[BNP-guided therapy optimizes the timing of discharge and the medium term risk stratification in patients admitted for congestive heart failure]

Roberto Valle, Nadia Aspromonte, Emanuele Carbonieri, Giorgio De Michele, Giuseppe Di Tano, Prospero Giovinazzo, Roberta Cioè, Tiziana Di Giacomo, Loredano Milani, Federica Noventa, Mario Chiatto
Monaldi Archives for Chest Disease 2007, 68 (3): 154-64

BACKGROUND: Congestive heart failure (HF) is one of the most important cause of hospitalizations and is associated with high cost. Despite a consistent body of data demonstrating the benefits of drug therapy in HF, persistently high rates of readmission, especially within six months of discharge, continue to be documented. Neurohormonal activation characterizes the disease; plasma brain natriuretic peptide (BNP), is correlated with the severity of left ventricular dysfunction and relates to outcome.

OBJECTIVE: The aim of the study was to evaluate if plasma levels of BNP would provide an index to guide drug treatment and to predict medium-term prognosis in HF patients (pts) after hospital discharge.

METHODS AND RESULTS: We evaluated 200 consecutive pts (age 77 +/- 10 (35-96) years, 49% male versus 51% female) hospitalized for HF (DRG 127). Standard echocardiography was performed and left ventricular systolic/diastolic function was assessed; plasma BNP levels were measured with a rapid point-of-care assay (Triage BNP Test, Biosite Inc, San Diego, CA) on days 1 and after initial treatment. Using a cut-off of 240 pg/ml and/or changes in plasma BNP (days 2-3 after admission), 2 groups were identified: the low BNP group-responders (n = 68, BNP < 240 pg/ml and/or > or = 30% reduction) and the high BNP group-non responders (n = 132, BNP > or = 240 pg/ml and/or < 30% reduction). The high BNP group showed a different pattern of clinical variables according to the severity of the disease New York Heart Association (NYHA) functional class, left ventricular ejection fraction, ischemic etiology and age. A sustained elevation of plasma BNP (> 240 pg/mL) indicated the presence of a clinical unstable condition requiring further intervention whereas pts with low BNP values were discharged after 24 hours. During a mean follow-up period of 3 months, there were 62 cardiac events, including 15 cardiac deaths, 22 readmissions for worsening heart failure and 25 clinical decompensation requiring diuretic treatment. The incidence of clinical events was significantly greater in pts with higher levels of BNP (admission and discharge) than in those with lower levels (42% vs. 10%) and plasma values > 500 pg/ml identified a subgroup at high risk of death.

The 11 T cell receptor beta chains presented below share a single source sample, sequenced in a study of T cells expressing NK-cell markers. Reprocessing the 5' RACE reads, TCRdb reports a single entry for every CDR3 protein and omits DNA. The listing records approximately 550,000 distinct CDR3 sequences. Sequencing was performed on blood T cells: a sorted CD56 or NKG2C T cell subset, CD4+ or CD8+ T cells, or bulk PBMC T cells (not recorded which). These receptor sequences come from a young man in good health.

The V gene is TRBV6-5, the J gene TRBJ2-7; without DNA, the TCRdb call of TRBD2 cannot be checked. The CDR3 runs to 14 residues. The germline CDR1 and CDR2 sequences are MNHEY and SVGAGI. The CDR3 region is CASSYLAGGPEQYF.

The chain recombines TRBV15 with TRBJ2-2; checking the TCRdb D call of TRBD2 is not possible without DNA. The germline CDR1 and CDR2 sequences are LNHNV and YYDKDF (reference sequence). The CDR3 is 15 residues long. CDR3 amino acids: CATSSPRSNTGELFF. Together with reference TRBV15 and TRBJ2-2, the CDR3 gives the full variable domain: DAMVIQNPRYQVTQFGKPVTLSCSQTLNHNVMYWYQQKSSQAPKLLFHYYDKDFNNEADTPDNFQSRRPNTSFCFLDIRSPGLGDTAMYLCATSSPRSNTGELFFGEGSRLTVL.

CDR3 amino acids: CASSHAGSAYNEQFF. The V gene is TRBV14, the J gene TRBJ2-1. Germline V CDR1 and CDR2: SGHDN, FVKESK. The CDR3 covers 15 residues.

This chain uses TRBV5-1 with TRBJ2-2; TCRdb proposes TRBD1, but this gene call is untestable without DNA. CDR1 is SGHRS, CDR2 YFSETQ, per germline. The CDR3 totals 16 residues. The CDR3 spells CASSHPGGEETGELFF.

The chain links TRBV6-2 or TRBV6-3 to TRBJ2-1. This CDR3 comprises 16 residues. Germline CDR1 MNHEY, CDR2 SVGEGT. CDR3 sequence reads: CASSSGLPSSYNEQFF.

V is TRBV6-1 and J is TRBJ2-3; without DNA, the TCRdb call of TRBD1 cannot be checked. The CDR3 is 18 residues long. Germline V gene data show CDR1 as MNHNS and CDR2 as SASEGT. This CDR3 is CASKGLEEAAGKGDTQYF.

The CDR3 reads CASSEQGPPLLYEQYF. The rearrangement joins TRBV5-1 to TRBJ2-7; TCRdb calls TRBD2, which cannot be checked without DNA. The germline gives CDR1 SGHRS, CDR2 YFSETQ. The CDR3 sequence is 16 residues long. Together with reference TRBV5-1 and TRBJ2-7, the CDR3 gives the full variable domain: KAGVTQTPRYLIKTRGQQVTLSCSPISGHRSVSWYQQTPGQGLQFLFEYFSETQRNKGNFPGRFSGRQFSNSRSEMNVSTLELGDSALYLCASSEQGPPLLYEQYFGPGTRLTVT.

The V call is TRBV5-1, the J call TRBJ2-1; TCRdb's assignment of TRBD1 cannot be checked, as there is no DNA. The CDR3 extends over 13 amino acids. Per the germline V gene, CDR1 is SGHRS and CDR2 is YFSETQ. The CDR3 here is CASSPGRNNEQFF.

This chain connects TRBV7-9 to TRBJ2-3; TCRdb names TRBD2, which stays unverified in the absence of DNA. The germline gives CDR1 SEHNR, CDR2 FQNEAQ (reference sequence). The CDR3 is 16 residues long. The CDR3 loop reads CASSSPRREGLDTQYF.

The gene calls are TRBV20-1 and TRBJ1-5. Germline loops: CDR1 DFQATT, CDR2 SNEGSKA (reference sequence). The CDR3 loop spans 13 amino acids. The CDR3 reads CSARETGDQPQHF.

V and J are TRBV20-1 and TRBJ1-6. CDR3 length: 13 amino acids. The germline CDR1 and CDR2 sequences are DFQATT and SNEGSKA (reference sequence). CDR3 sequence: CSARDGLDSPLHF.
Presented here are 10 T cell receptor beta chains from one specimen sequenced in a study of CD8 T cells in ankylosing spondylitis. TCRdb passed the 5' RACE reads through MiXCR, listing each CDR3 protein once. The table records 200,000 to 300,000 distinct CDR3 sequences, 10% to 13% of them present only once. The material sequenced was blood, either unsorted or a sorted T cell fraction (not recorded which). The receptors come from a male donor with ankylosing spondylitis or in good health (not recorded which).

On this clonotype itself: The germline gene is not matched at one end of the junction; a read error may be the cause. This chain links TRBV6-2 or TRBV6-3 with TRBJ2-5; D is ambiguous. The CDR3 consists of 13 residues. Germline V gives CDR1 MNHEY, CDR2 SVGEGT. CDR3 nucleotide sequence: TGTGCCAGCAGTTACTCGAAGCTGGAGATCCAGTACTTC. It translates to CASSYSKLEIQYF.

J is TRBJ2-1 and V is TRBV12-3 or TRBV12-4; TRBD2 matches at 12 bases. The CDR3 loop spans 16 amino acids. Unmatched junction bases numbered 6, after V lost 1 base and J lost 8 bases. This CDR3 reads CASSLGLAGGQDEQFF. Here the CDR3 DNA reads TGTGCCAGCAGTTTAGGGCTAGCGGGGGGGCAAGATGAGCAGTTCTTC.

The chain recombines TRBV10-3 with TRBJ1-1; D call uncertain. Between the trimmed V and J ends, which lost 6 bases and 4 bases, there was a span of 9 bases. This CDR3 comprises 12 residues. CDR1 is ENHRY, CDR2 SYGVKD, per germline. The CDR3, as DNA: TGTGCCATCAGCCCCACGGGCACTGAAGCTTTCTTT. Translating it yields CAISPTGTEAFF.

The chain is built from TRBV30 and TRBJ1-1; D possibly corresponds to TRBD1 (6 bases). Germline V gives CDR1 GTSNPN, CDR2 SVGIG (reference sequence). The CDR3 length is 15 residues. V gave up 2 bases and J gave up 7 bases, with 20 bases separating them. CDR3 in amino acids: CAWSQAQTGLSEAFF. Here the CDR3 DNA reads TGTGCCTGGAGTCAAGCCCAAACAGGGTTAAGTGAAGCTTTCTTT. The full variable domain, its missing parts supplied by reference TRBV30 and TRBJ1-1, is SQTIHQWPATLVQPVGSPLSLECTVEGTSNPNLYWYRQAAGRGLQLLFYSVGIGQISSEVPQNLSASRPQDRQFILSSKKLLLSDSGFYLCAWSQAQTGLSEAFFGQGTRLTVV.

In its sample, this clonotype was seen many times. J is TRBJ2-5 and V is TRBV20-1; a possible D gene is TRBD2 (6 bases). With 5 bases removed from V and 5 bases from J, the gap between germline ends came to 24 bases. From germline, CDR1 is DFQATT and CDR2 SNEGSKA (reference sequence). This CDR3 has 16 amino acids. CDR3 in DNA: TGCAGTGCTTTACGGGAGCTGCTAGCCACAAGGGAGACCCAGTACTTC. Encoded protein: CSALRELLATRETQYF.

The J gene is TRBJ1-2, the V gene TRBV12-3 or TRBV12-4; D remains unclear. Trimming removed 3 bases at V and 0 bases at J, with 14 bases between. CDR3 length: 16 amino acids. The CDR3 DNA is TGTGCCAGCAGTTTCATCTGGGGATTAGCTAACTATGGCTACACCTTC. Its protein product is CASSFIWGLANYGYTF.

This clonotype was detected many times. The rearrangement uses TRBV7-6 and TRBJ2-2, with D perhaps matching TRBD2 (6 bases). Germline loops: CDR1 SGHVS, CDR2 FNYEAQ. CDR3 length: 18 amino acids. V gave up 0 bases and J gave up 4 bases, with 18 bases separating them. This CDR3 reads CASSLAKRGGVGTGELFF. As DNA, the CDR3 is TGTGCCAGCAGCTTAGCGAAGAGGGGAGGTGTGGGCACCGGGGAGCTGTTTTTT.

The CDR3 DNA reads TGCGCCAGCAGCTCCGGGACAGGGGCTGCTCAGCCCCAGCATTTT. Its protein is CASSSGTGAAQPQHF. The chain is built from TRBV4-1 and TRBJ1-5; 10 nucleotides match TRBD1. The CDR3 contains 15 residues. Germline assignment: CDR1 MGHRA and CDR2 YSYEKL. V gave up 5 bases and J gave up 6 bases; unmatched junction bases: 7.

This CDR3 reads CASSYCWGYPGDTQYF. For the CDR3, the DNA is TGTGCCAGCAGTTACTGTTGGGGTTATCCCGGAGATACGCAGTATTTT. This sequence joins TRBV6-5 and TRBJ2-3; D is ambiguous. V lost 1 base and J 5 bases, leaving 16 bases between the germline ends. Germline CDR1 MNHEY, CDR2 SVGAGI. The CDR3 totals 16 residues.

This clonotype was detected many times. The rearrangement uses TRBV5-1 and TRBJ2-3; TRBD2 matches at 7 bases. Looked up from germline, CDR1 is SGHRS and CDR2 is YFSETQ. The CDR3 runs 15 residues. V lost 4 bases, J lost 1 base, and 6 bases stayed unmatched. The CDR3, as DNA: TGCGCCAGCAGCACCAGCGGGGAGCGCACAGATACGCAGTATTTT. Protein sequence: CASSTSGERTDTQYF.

CONCLUSIONS: The influence of BNP in the clinical course and prognosis of patients hospitalized for HF has not been studied. After initial treatment pts need to be risk stratified by means of the BNP test, to guide further management and to identify subjects with poor prognosis. An aggressive therapeutic and follow-up strategy may be justified for pts with high BNP levels and/or no changes after hospital admission for worsening HF. The changes in plasma BNP level at discharge were significantly related to cardiac events.

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